2019 RVIA Economic Impact Study

The new RVs Move America Economic Impact Study, released June 3, 2019 at the annual meeting of RVIA, revealed the RV industry has an overall economic impact on the US economy of $114 billion, supporting nearly 600,000 jobs, contributing more than $32 billion in wages, and paying more than $12 billion in federal, state, and local taxes. The announcement was made by Garry Enyart, RVIA chairman, and Onan/Cummins Director of Mobile Generator Sales & Coach Care.

For more information on the $114 billion total economic impact and what it includes, click here.

Exclusive: Garnet Instruments Joins Alberta IoT Association

Thu Jul 18, 2019
Author: RV News Staff

156340752940817.jpgGarnet Instruments has joined the Alberta IoT Association as a Core (supporting) Member. This non-profit's mission is to position Alberta, Canada, as the worldwide center of excellence for the Internet of Things (IoT) technology.

The RV industry continues to expand its application of the IoT to control systems and conveniences, according to a manager at an instrument manufacturing company.

"Industry 4.0 is becoming an overarching mindset for manufacturers in many industries, including the RV industry," says Scott Weatherall, Commercialization Manager at Garnet Instruments. He says that is just another name for the Industrial Internet of Things (IIoT).

Like many manufacturers, Garnet is utilizing IoT to capitalize on full automation in its manufacturing processes to increase production and meet customer demands. Its IoT efforts involve both its manufacturing functions such as robotics and other automation tools, and also its OE and aftermarket liquid tank management products.

Garnet makes and markets a line of liquid monitoring and management instruments, including its line of SeeLevel monitors for RV liquid tanks, batteries and propane storage tanks. RV News reported on the company's external black water tank monitors that use technology borrowed from the company's external crude oil tank monitors. For a copy of the article, click here.

Weatherall says by developing accessible, common communications protocols, suppliers can develop products that manufacturers can more easily integrate into their vehicle systems.

"We have to be able to make the data work for the manufacturer," Weatherall says. "That way, they can easily integrate the various components into their vehicle monitor and management applications."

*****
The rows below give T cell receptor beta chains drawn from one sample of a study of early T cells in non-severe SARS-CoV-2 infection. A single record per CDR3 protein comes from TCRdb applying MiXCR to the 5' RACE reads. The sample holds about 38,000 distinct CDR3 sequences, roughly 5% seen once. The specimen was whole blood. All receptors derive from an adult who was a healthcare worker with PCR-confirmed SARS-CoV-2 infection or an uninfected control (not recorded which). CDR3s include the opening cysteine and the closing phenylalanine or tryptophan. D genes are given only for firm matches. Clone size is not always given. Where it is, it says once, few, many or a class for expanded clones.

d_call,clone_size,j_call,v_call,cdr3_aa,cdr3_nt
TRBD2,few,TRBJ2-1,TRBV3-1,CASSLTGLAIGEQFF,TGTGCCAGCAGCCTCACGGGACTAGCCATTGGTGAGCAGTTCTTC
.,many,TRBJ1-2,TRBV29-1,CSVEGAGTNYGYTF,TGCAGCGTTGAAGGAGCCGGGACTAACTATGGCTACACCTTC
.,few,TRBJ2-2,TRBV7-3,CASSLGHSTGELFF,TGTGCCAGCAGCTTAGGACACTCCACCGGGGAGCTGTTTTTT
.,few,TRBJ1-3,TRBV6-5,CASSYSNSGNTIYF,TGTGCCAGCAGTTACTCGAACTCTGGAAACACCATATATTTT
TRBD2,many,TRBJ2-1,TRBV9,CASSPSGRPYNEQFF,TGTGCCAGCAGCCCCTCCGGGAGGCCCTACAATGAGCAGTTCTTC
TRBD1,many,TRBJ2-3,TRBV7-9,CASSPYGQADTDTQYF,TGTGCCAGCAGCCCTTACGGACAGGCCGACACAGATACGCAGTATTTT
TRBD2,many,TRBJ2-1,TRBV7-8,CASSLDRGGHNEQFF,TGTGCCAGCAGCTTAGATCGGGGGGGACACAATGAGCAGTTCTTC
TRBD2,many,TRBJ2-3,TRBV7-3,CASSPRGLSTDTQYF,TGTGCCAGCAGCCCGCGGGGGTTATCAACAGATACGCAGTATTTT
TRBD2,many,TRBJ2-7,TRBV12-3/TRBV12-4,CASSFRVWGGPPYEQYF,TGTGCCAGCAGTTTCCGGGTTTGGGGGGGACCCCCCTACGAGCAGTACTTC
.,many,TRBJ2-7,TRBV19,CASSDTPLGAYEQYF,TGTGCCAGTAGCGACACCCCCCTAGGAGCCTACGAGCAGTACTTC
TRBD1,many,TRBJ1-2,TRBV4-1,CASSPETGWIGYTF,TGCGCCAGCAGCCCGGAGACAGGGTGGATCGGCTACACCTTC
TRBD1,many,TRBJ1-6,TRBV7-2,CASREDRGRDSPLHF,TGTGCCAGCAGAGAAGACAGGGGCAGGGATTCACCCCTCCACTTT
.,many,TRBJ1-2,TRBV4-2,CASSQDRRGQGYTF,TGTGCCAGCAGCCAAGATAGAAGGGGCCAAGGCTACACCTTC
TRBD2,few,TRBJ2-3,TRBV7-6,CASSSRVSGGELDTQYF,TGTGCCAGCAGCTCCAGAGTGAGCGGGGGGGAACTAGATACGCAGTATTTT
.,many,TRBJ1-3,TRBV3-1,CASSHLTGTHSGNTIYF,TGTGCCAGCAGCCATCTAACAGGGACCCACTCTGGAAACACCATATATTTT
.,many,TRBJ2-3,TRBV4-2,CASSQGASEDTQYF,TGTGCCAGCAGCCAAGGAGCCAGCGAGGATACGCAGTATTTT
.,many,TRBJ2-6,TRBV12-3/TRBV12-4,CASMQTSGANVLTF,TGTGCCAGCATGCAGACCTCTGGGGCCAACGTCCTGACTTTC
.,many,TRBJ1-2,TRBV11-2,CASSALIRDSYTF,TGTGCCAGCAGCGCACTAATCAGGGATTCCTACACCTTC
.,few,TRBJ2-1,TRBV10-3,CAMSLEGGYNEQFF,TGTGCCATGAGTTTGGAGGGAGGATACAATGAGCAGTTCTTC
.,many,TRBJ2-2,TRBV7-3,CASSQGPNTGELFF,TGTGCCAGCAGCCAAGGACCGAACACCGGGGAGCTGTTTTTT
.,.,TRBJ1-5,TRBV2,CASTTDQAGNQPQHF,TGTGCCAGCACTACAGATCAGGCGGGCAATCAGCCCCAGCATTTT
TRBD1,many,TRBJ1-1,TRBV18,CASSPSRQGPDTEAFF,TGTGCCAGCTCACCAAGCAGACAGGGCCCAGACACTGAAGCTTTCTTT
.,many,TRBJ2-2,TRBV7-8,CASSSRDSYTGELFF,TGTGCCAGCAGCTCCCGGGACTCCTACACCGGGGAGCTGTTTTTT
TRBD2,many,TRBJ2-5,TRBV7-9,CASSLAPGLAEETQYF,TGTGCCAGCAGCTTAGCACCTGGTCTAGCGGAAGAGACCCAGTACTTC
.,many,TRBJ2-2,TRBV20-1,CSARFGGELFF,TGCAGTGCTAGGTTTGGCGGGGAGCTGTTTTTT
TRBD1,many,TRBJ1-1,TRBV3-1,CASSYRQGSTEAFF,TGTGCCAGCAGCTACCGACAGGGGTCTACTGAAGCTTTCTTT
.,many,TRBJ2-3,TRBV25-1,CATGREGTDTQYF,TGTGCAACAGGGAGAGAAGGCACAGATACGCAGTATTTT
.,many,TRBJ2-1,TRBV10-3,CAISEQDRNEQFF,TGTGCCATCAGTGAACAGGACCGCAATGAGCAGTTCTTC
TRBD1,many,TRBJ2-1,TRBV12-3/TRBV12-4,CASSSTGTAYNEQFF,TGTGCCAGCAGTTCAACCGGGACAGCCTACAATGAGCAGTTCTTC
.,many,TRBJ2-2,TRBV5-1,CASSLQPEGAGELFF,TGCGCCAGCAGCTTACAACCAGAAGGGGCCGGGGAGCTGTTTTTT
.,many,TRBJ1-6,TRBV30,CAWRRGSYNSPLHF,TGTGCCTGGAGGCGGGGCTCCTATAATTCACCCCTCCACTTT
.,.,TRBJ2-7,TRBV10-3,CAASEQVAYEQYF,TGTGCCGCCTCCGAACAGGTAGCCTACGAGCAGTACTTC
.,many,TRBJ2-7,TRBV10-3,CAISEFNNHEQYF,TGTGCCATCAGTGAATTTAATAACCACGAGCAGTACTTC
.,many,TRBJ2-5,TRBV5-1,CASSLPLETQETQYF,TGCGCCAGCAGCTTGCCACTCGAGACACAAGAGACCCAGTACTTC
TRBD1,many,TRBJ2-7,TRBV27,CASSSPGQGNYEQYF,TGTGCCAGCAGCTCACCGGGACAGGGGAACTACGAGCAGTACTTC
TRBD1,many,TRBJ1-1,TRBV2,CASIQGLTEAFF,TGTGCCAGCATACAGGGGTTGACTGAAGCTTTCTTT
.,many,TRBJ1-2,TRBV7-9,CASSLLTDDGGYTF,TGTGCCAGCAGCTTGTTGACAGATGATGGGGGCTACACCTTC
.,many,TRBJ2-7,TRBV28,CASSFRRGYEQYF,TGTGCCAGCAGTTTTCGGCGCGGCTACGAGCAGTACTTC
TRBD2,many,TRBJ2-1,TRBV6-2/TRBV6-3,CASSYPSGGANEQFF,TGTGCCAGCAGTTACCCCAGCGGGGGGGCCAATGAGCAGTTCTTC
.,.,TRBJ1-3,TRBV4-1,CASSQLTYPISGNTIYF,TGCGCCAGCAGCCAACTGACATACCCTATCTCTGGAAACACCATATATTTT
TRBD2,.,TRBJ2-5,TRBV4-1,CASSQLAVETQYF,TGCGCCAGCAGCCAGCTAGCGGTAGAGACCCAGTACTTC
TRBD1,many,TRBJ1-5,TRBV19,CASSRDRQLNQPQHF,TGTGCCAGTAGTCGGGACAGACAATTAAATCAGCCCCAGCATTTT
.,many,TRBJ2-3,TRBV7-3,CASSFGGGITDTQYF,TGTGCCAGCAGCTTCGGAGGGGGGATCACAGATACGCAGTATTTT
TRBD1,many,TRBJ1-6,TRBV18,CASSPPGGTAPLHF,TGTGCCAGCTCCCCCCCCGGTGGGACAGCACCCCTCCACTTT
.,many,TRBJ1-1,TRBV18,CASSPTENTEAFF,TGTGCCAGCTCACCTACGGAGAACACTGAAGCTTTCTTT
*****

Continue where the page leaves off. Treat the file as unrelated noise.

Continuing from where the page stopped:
Garnet's systems are developed around CAN bus technology, Weatherall says. CAN bus, or controller area network vehicle bus is an industry standard that allows microcomputers and devices to communicate with each other in an application without a host computer. According to the Society of Automotive Engineers, CAN bus was initially developed by Bosch in 1986.

When vehicle systems start talking to each other, "even in a roundabout fashion, unifying that data and feeding it into a smartphone app makes it seamless to the owner," Weatherall says.

Once vehicle systems reach that point, the manufacturer can build in predictive analytics that add real value to the customer experience, he says.

For example, he says, vehicle could remind its owner a day or two in advance to replenish the fresh water tank based on past user activity.

As a component supplier, Garnet tries to stay “data agnostic” so any manufacturer can use the data, he says. It is his hope that Garnet can be the Switzerland of data.

For example, Weatherall says, "the company's black water monitors are made with a common alarm point at 90 percent so the OEM does not have to program each unit when it is installed."

"Being informed is being empowered," he says. "When you have the data in a useful form you can do more with it. In the future, we will be able to add artificial intelligence to vehicle systems and give the owner an even better experience."